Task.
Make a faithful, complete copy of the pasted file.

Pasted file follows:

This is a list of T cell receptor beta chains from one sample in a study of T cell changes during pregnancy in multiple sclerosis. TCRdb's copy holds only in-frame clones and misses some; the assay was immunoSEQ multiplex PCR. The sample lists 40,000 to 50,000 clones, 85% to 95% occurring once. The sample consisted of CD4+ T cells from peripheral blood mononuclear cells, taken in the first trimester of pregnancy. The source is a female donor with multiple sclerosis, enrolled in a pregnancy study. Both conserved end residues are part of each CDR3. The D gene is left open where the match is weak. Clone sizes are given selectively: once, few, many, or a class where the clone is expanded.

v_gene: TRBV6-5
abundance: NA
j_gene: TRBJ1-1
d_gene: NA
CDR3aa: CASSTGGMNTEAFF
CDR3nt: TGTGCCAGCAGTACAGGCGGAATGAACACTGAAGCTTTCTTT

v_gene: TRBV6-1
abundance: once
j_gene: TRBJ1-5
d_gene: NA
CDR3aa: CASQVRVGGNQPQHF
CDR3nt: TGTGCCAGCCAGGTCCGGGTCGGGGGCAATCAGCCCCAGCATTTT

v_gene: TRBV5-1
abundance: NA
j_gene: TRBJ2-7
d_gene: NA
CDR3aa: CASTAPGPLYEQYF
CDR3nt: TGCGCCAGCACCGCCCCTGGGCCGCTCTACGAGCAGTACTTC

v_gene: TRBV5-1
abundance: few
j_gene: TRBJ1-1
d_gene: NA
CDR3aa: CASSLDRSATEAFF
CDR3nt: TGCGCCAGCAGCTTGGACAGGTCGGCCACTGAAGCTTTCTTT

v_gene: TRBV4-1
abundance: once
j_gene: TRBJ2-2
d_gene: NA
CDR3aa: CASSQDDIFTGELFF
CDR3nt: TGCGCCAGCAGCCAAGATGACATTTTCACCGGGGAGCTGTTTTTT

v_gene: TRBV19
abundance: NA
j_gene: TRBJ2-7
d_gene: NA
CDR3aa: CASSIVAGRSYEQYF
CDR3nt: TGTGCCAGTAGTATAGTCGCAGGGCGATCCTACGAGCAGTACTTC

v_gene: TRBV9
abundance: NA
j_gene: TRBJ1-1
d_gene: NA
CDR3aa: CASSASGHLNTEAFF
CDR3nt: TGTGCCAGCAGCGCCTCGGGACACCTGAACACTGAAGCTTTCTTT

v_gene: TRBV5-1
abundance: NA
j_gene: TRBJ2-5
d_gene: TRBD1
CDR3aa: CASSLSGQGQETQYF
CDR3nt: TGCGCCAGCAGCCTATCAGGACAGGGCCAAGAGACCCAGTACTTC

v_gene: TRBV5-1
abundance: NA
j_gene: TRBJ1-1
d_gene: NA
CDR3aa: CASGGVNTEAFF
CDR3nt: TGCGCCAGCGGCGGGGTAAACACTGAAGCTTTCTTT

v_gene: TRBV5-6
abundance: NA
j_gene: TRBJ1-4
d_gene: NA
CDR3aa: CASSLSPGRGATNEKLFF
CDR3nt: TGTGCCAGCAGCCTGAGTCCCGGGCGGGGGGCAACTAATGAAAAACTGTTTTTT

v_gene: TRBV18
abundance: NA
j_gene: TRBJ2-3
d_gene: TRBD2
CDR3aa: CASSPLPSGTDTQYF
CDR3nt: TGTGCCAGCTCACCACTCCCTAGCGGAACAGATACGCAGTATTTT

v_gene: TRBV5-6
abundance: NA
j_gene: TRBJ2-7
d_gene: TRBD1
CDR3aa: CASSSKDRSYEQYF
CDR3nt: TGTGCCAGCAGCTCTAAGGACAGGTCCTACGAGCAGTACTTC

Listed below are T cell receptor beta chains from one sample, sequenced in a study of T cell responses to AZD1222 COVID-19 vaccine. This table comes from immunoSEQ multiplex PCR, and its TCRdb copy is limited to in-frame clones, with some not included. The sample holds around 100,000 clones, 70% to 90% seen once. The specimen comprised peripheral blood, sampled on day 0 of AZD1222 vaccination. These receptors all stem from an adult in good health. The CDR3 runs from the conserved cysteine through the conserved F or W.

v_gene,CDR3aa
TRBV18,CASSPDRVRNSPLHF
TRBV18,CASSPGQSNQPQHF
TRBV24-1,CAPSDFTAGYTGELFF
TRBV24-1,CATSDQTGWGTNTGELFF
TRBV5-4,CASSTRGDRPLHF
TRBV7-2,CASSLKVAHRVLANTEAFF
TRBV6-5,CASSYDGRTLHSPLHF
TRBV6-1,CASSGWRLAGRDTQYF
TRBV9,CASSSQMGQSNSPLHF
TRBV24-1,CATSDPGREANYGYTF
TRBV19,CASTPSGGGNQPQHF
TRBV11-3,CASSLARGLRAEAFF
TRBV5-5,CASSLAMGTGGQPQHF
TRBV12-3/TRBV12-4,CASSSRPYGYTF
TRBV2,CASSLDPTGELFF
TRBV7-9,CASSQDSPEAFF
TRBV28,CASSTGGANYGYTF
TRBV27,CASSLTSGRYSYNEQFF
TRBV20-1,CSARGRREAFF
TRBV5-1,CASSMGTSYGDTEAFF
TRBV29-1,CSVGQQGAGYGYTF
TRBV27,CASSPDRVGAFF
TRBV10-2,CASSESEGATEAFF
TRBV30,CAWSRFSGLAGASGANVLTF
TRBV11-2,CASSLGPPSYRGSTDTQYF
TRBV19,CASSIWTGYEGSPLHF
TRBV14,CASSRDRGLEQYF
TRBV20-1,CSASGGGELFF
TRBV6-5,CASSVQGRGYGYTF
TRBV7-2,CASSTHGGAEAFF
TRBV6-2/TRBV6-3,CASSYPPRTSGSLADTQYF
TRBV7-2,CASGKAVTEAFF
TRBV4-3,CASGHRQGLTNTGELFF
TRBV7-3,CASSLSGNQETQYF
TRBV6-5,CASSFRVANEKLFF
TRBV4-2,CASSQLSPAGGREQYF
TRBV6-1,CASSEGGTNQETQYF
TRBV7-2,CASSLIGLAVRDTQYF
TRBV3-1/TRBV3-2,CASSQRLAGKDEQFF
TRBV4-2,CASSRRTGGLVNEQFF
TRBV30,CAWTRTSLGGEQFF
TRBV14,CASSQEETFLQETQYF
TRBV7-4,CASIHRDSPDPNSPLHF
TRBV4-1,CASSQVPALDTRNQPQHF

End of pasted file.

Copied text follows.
This is a list of T cell receptor beta chains from one sample in a study of T cell changes during pregnancy in multiple sclerosis. TCRdb's copy holds only in-frame clones and misses some; the assay was immunoSEQ multiplex PCR. The sample lists 40,000 to 50,000 clones, 85% to 95% occurring once. The sample consisted of CD4+ T cells from peripheral blood mononuclear cells, taken in the first trimester of pregnancy. The source is a female donor with multiple sclerosis, enrolled in a pregnancy study. Both conserved end residues are part of each CDR3. The D gene is left open where the match is weak. Clone sizes are given selectively: once, few, many, or a class where the clone is expanded.

v_gene: TRBV6-5
abundance: NA
j_gene: TRBJ1-1
d_gene: NA
CDR3aa: CASSTGGMNTEAFF
CDR3nt: TGTGCCAGCAGTACAGGCGGAATGAACACTGAAGCTTTCTTT

v_gene: TRBV6-1
abundance: once
j_gene: TRBJ1-5
d_gene: NA
CDR3aa: CASQVRVGGNQPQHF
CDR3nt: TGTGCCAGCCAGGTCCGGGTCGGGGGCAATCAGCCCCAGCATTTT

v_gene: TRBV5-1
abundance: NA
j_gene: TRBJ2-7
d_gene: NA
CDR3aa: CASTAPGPLYEQYF
CDR3nt: TGCGCCAGCACCGCCCCTGGGCCGCTCTACGAGCAGTACTTC

v_gene: TRBV5-1
abundance: few
j_gene: TRBJ1-1
d_gene: NA
CDR3aa: CASSLDRSATEAFF
CDR3nt: TGCGCCAGCAGCTTGGACAGGTCGGCCACTGAAGCTTTCTTT

v_gene: TRBV4-1
abundance: once
j_gene: TRBJ2-2
d_gene: NA
CDR3aa: CASSQDDIFTGELFF
CDR3nt: TGCGCCAGCAGCCAAGATGACATTTTCACCGGGGAGCTGTTTTTT

v_gene: TRBV19
abundance: NA
j_gene: TRBJ2-7
d_gene: NA
CDR3aa: CASSIVAGRSYEQYF
CDR3nt: TGTGCCAGTAGTATAGTCGCAGGGCGATCCTACGAGCAGTACTTC

v_gene: TRBV9
abundance: NA
j_gene: TRBJ1-1
d_gene: NA
CDR3aa: CASSASGHLNTEAFF
CDR3nt: TGTGCCAGCAGCGCCTCGGGACACCTGAACACTGAAGCTTTCTTT

v_gene: TRBV5-1
abundance: NA
j_gene: TRBJ2-5
d_gene: TRBD1
CDR3aa: CASSLSGQGQETQYF
CDR3nt: TGCGCCAGCAGCCTATCAGGACAGGGCCAAGAGACCCAGTACTTC

v_gene: TRBV5-1
abundance: NA
j_gene: TRBJ1-1
d_gene: NA
CDR3aa: CASGGVNTEAFF
CDR3nt: TGCGCCAGCGGCGGGGTAAACACTGAAGCTTTCTTT

v_gene: TRBV5-6
abundance: NA
j_gene: TRBJ1-4
d_gene: NA
CDR3aa: CASSLSPGRGATNEKLFF
CDR3nt: TGTGCCAGCAGCCTGAGTCCCGGGCGGGGGGCAACTAATGAAAAACTGTTTTTT

v_gene: TRBV18
abundance: NA
j_gene: TRBJ2-3
d_gene: TRBD2
CDR3aa: CASSPLPSGTDTQYF
CDR3nt: TGTGCCAGCTCACCACTCCCTAGCGGAACAGATACGCAGTATTTT

v_gene: TRBV5-6
abundance: NA
j_gene: TRBJ2-7
d_gene: TRBD1
CDR3aa: CASSSKDRSYEQYF
CDR3nt: TGTGCCAGCAGCTCTAAGGACAGGTCCTACGAGCAGTACTTC

Listed below are T cell receptor beta chains from one sample, sequenced in a study of T cell responses to AZD1222 COVID-19 vaccine. This table comes from immunoSEQ multiplex PCR, and its TCRdb copy is limited to in-frame clones, with some not included. The sample holds around 100,000 clones, 70% to 90% seen once. The specimen comprised peripheral blood, sampled on day 0 of AZD1222 vaccination. These receptors all stem from an adult in good health. The CDR3 runs from the conserved cysteine through the conserved F or W.

v_gene,CDR3aa
TRBV18,CASSPDRVRNSPLHF
TRBV18,CASSPGQSNQPQHF
TRBV24-1,CAPSDFTAGYTGELFF
TRBV24-1,CATSDQTGWGTNTGELFF
TRBV5-4,CASSTRGDRPLHF
TRBV7-2,CASSLKVAHRVLANTEAFF
TRBV6-5,CASSYDGRTLHSPLHF
TRBV6-1,CASSGWRLAGRDTQYF
TRBV9,CASSSQMGQSNSPLHF
TRBV24-1,CATSDPGREANYGYTF
TRBV19,CASTPSGGGNQPQHF
TRBV11-3,CASSLARGLRAEAFF
TRBV5-5,CASSLAMGTGGQPQHF
TRBV12-3/TRBV12-4,CASSSRPYGYTF
TRBV2,CASSLDPTGELFF
TRBV7-9,CASSQDSPEAFF
TRBV28,CASSTGGANYGYTF
TRBV27,CASSLTSGRYSYNEQFF
TRBV20-1,CSARGRREAFF
TRBV5-1,CASSMGTSYGDTEAFF
TRBV29-1,CSVGQQGAGYGYTF
TRBV27,CASSPDRVGAFF
TRBV10-2,CASSESEGATEAFF
TRBV30,CAWSRFSGLAGASGANVLTF
TRBV11-2,CASSLGPPSYRGSTDTQYF
TRBV19,CASSIWTGYEGSPLHF
TRBV14,CASSRDRGLEQYF
TRBV20-1,CSASGGGELFF
TRBV6-5,CASSVQGRGYGYTF
TRBV7-2,CASSTHGGAEAFF
TRBV6-2/TRBV6-3,CASSYPPRTSGSLADTQYF
TRBV7-2,CASGKAVTEAFF
TRBV4-3,CASGHRQGLTNTGELFF
TRBV7-3,CASSLSGNQETQYF
TRBV6-5,CASSFRVANEKLFF
TRBV4-2,CASSQLSPAGGREQYF
TRBV6-1,CASSEGGTNQETQYF
TRBV7-2,CASSLIGLAVRDTQYF
TRBV3-1/TRBV3-2,CASSQRLAGKDEQFF
TRBV4-2,CASSRRTGGLVNEQFF
TRBV30,CAWTRTSLGGEQFF
TRBV14,CASSQEETFLQETQYF
TRBV7-4,CASIHRDSPDPNSPLHF
TRBV4-1,CASSQVPALDTRNQPQHF